Yemen arrests bomb plot suspect, but clues lead to AQAP bombmaker

Yemen officials arrested a suspect Saturday in the alleged plot to mail bombs to two synagogues in Chicago, but clues also lead to a bombmaker for Al Qaeda in the Arabian Peninsula (AQAP), reports say.

Saudi Arabia Ministry of Interior/AP
This undated photo released by Saudi Arabia's Ministry of Interior on Sunday, is said by them to show Ibrahim Hassan al-Asiri who, according to US officials, is the suspected AQAP bombmaker behind the explosive for a failed bombing attack on a U.S. Detroit-bound airliner on Christmas Day 2009, and prime suspect in the latest Yemen mail bomb plot.

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Yemeni authorities Saturday arrested a student suspected of mailing the bombs addressed to two synagogues in Chicago and intercepted Friday in Dubai and Britain.

But the suspect is likely a minor player in the plot and US officials and investigators say they suspect the top leadership of Al Qaeda in the Arabian Peninsula (AQAP) to be behind the attack. They also say a Yemeni Al Qaeda bombmaker implicated in previous attacks, including the one on Christmas Day last year, is likely behind the explosive devices. The bombs were discovered Friday after Saudi Arabia’s intelligence chief warned US officials about the plot.

Reuters reports that the suspect, a female medical student at Sanaa University, was found through the telephone number she apparently gave when she mailed the packages. Her mother was also detained.

STORY: Yemen packages: Is Al Qaeda focusing on small-scale attacks?

The woman’s lawyer told Reuters that she was a quiet student whose acquaintances said she was not involved in any “religious or political” groups. "I'm concerned the girl is a victim, because it doesn't make sense that the person who would do this kind of operation would leave a picture of their ID and their phone number,” he said.

Clues point to AQAP bombmaker

The Washington Post reports that the investigators examining the devices say the clues point to Ibrahim Hassan al-Asiri, a bombmaker for AQAP.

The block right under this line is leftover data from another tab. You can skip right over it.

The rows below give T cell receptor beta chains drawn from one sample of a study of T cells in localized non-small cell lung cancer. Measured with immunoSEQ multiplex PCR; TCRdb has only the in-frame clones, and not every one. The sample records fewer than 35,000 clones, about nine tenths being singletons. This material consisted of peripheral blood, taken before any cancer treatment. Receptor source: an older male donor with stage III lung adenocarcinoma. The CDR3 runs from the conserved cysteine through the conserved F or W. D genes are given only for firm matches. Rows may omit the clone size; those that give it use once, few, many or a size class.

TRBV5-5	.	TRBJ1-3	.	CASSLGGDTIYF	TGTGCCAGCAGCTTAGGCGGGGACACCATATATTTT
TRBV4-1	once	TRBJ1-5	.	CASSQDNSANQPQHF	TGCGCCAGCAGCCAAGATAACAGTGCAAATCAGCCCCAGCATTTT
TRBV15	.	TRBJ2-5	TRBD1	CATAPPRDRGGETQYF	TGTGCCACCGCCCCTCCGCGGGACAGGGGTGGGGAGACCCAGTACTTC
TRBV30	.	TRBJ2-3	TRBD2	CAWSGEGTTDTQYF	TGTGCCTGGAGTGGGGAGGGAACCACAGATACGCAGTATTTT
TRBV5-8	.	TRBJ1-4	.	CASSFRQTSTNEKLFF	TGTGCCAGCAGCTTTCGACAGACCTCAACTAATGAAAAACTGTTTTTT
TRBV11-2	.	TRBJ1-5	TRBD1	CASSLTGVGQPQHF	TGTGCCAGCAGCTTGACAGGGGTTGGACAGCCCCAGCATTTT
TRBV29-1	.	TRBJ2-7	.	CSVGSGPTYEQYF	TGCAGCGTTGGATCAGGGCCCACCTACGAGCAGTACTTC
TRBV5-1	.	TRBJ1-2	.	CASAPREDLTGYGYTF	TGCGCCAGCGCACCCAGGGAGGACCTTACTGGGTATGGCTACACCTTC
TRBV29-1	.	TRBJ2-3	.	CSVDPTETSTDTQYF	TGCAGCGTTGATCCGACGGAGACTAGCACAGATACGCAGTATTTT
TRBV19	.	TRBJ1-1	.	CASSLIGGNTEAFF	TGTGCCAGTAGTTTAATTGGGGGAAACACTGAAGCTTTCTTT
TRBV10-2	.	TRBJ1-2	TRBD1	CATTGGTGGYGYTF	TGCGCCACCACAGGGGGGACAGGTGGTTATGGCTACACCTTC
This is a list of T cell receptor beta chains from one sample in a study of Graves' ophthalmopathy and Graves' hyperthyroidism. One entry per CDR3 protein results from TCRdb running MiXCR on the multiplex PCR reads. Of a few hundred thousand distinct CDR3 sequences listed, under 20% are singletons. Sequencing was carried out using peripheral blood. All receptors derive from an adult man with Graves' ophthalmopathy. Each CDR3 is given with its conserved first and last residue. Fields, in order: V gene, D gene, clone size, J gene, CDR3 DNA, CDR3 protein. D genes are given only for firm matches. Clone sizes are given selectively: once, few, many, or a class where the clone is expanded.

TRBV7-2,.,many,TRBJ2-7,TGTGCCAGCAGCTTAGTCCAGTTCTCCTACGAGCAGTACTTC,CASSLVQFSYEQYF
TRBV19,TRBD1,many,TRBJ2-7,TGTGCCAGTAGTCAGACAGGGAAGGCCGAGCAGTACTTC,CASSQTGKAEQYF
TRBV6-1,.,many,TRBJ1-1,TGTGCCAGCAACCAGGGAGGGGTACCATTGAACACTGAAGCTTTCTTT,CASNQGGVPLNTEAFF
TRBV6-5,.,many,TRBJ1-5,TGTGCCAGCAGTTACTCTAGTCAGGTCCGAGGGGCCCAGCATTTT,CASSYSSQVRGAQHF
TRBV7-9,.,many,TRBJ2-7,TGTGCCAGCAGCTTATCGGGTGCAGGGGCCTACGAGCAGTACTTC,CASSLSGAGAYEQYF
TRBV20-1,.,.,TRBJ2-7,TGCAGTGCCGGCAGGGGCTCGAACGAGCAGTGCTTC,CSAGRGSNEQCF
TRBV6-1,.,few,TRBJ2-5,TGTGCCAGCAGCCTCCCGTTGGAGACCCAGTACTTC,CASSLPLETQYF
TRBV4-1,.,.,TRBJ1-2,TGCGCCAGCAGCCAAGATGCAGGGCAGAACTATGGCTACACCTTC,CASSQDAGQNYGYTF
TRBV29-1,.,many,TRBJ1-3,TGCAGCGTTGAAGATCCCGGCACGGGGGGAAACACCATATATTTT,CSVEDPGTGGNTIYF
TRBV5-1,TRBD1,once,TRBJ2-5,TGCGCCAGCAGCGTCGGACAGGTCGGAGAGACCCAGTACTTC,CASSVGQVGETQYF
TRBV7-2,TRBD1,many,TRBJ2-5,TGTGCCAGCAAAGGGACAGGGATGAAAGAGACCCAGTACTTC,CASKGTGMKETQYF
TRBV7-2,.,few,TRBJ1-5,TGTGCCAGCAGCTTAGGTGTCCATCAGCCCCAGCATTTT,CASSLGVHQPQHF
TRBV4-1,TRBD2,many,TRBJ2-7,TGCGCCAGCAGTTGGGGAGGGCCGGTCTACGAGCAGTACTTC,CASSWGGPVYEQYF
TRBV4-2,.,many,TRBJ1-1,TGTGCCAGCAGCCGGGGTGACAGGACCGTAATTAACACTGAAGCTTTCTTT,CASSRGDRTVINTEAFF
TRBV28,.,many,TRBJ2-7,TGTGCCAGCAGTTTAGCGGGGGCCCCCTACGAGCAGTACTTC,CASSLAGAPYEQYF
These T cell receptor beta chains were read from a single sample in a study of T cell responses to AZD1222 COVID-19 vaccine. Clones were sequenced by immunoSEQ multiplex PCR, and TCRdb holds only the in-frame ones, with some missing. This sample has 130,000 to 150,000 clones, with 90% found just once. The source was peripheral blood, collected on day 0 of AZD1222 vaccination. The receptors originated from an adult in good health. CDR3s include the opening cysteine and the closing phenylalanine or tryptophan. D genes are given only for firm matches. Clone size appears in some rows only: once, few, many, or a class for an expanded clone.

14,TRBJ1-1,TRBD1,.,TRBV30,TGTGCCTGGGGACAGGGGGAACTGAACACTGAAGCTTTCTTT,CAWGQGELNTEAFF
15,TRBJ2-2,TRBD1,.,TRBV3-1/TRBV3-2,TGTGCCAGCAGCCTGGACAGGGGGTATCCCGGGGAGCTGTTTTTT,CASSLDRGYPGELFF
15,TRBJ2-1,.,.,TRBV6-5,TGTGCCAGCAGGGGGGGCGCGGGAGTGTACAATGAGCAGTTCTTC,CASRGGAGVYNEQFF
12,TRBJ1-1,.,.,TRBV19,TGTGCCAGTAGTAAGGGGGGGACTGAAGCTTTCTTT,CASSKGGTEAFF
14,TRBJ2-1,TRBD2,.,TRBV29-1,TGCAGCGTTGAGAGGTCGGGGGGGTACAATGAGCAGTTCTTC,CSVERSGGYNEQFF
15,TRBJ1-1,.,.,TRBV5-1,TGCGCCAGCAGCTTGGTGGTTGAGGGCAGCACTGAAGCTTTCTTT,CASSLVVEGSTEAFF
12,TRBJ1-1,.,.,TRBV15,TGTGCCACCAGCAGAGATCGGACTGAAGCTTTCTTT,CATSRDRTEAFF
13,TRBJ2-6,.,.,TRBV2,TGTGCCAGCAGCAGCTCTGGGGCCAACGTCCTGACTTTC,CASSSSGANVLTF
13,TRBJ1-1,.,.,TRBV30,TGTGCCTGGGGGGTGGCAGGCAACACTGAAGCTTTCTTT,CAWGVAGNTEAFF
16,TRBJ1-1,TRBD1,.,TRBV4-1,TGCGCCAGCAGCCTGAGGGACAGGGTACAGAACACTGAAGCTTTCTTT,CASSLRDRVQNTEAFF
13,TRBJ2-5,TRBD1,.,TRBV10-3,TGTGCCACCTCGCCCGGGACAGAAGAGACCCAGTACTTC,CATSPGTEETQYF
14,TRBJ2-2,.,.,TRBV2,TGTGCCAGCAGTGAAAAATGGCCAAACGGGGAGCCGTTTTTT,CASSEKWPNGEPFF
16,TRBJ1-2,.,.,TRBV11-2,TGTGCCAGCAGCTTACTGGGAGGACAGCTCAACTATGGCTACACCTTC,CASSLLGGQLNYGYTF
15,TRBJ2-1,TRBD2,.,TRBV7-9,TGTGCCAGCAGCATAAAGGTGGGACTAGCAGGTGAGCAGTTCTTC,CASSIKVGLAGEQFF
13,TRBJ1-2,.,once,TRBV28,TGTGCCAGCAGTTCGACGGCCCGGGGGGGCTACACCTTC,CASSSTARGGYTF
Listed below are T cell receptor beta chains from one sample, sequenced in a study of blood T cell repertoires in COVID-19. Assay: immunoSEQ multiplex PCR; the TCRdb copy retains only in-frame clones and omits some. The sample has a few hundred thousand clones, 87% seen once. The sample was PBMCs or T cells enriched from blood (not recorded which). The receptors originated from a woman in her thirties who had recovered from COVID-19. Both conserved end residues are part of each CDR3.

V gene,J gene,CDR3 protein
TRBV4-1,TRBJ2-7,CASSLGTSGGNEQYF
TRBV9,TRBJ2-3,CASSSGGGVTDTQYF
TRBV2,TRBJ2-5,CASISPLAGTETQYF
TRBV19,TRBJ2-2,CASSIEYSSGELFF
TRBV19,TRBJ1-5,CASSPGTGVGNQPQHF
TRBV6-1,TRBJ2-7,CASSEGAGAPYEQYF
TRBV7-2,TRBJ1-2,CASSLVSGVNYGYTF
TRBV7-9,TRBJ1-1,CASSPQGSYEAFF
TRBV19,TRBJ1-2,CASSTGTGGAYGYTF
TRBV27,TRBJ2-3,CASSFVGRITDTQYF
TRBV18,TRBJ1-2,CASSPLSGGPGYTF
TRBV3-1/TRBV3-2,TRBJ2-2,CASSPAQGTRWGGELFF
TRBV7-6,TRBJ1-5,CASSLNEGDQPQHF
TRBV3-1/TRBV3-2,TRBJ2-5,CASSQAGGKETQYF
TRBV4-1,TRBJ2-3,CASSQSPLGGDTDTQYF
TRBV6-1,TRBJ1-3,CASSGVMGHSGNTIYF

Asiri is suspected in two previous attempted terrorist attacks: one attempted by the “underwear bomber,” a Nigerian man allegedly trained in Yemen who attempted to detonate explosives on a flight to Detroit on Christmas Day last year, and the other an unsuccessful attempt to kill Saudi Arabia’s intelligence chief with a suicide bomber (who was Asiri’s brother).

One of the clues is the explosive substance used in the bombs, which hid the explosive in printer cartridges.

US Homeland Security Secretary Janet Napolitano said Saturday they appeared to use pentaerythritol trinitrate, or PETN. That was the material used in both the “underwear bomber” and the suicide attack on the Saudi official.

Sophisticated explosives work

The New York Times reports that an investigator said the wiring of the devices appeared to have been done by professionals, with the devices designed so that the printers would appear normal if the packages were scanned. The Times reports that the devices were “expertly constructed and unusually sophisticated,” pointing to the Yemeni Al Qaeda group’s growing abilities.

CNN reports that the devices discovered Friday were “four times as powerful” as the Christmas Day bomb last year. A US official told CNN that officials suspect the same bombmaker made both devices because of “the way it’s put together.”

It is not clear whether the devices were intended to target the synagogues in Chicago to which they were addressed, or were intended to bring down the airplanes transporting the packages. The Daily Telegraph reports that British Prime Minister David Cameron said the device discovered at East Midlands Airport near London was designed to detonate while aboard the airplane. The British homeland secretary said that such an explosion could have brought down a plane.

The Christian Science Monitor reports that the plot may be part of a new focus by Al Qaeda on smaller-scale attacks on the US and the West. The group may be moving away from larger-scale attacks like the Sept. 11, 2001 attack in favor of more focused actions that can still cause substantial harm.

STORY: Yemen packages: Is Al Qaeda focusing on small-scale attacks?

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